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Comité de coordination


Universal Algebra / Algèbre universelle
(J. Hyndman and S. Wismath, Organizers)

The dimension of a finite algebra

Let A be a finite algebra, of size n. Let V be the variety generated by A. Then the dimension of A is the smallest power d of A such that Ad contains a subalgebra that is free in the variety V. Note that d is well-defined, since it is at most equal to n. The concept originates in the theory of permutation groups, where it is also known as the ``minimal base size''. We discuss the problem of determining the dimension of a given finite algebra.

G. GRATZER, Department of Mathematics, University of Manitoba, Winnipeg, Manitoba  R3T 2N2
The case of the shrinking proof: The Dilworth Theorem on embedding every lattice into a uniquely complemented lattice

Let L be a lattice, and let a < b < c be elements of L. We adjoin freely a relative complement u of b in [a,c] to L to form the lattice K. For two polynomials A and B over L È{u}, we find a very simple set of conditions under which A and B represent the same element in K. It follows readily that in K all pairs of relative complements in [a, c] can be described.

As an immediate consequence, we get the classical result of R. P. Dilworth: Every lattice can be embedded into a uniquely complemented lattice. We also get the stronger form due to C. C. Chen and G. Grätzer: Every at most uniquely complemented bounded lattice has a {0,1}-embedding into a uniquely complemented lattice. Some stronger forms of these result are also presented.

The proof by Chen and Grätzer cut roughly in half the proof of Dilworth; the present approach cuts roughly in half the proof of Chen and Grätzer. Maybe, someday, there will be a really short proof that can be presented as a footnote?

B. LAROSE, Concordia University and Champlain Regional College
Constraint satisfaction problems, posets and Taylor operations

Let T be a finite relational structure. Consider the following decision problem: given a structure S of the same type as T, is there a homomorphism from S to T? It has been conjectured that every such problem is either tractable or NP-complete, and that the dichotomy is related to the existence of certain idempotent operations preserving the basic relations of the target structure. We present a short survey of recent results in this area, as well as some related results on retraction and extendibility problems for finite posets. (Joint work with A. Krokhin)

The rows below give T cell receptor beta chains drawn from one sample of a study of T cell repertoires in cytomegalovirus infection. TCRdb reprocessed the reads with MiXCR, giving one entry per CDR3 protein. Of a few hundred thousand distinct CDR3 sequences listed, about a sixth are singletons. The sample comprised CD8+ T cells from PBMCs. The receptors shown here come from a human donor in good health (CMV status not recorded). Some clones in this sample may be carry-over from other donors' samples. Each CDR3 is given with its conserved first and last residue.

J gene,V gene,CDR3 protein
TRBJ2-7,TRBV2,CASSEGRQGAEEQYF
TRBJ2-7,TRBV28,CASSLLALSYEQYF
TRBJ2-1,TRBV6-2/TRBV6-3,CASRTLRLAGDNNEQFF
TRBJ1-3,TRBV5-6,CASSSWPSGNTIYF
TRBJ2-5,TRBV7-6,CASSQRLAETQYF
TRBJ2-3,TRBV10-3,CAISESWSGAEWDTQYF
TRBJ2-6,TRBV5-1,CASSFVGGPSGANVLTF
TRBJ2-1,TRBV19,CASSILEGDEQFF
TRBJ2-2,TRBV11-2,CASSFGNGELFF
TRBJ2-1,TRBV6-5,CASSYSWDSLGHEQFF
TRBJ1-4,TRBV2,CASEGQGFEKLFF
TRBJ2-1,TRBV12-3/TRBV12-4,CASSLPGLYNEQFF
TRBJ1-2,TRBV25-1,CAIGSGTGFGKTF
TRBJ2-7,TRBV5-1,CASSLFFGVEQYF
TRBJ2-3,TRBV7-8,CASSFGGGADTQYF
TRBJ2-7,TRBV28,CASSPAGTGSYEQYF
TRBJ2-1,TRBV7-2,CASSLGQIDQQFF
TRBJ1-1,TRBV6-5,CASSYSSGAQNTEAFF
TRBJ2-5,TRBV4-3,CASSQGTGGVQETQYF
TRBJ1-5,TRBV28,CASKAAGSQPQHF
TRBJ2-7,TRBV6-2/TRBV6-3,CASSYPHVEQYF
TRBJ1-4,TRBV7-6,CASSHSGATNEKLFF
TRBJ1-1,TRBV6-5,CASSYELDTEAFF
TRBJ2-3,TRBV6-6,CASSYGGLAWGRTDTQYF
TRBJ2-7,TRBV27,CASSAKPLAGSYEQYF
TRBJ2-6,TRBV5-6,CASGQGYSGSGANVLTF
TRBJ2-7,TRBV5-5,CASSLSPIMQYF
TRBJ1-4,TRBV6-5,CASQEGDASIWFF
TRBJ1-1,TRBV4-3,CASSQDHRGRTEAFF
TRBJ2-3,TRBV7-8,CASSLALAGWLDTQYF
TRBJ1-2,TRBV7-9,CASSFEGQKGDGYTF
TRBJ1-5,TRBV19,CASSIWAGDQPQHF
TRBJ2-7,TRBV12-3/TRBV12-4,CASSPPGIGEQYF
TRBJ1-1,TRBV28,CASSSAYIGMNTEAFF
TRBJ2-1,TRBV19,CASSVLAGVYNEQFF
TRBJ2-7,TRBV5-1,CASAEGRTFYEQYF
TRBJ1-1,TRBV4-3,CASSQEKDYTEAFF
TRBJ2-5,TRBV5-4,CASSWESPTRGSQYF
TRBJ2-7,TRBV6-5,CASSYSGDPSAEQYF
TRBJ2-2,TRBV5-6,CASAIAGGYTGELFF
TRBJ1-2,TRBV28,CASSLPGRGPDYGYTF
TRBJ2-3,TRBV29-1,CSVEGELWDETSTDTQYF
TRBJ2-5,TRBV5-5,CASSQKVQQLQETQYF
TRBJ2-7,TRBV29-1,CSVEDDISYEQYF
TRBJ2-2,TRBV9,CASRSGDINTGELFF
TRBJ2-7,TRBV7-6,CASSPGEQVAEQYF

JB NATION, University of Hawaii, Honolulu, Hawaii  96822, USA
A gluing construction for projective planes

A projective plane is a simple, complemented, modular lattice of height 3. We describe a gluing construction which can sometimes be used to make a plane of order n from planes of smaller order. A key step in the construction involves finding directed graphs which are a generalization of symmetric (v,k,l) block designs. These graphs are interesting in their own right.

B. SANDS, University of Calgary, Calgary, Alberta  T2N 1N4
Finite distributive lattices and the splitting property

Given a maximal antichain A of an ordered set P, say that A splits if there is a partition A=BÈC such that P=B­ ÈC¯, where

B­={x Î P:x ³ b for some b Î B}   and    C¯ = {x Î P:x £ c for some c Î C}.
Say that P has the splitting property if every maximal antichain of P splits. Ahlswede, Erdös and Graham introduced these notions in 1995 and proved that every finite Boolean lattice has the splitting property.

We characterize all finite distributive lattices with the splitting property. It turns out that there are exactly three others besides Boolean lattices.

We also introduce the notion of splitting number, which measures how close a finite ordered set is to being splitting, give what we know of this concept, and state some interesting problems. We then concentrate on specific classes of distributive lattices, so-called ``grids'' obtained as the product of two chains.

M. VALERIOTE, McMaster University, Hamilton, Ontario  L8S 4K1
Varieties with few finite members

The G-spectrum of a variety V is the function gV: N® N, where gV(n) is equal to the number of n-generated members of V, up to isomorphism. The study of G-spectra was initiated by Berman and Idziak in the 1990s.

In my talk I will discuss a result with Idziak and McKenzie on finitely generated varieties whose G-spectra are polynomially bounded. It turns out that these varieties have very nice structure.

R. WILLARD, University of Waterloo, Waterloo, Ontario  N2L 3G1
Failure of injectivity in finitely generated quasivarieties

In 1997 I introduced an ordinal-valued function measuring the degree to which a finite algebra fails to be injective in the quasivariety it generates. (The motivation for such a function comes from the ``natural duality theory'' of D. Clark and B. Davey.) In this talk I will describe the progress that J. Hyndman and I are making in our attempt to understand this function within the context of unary algebras.


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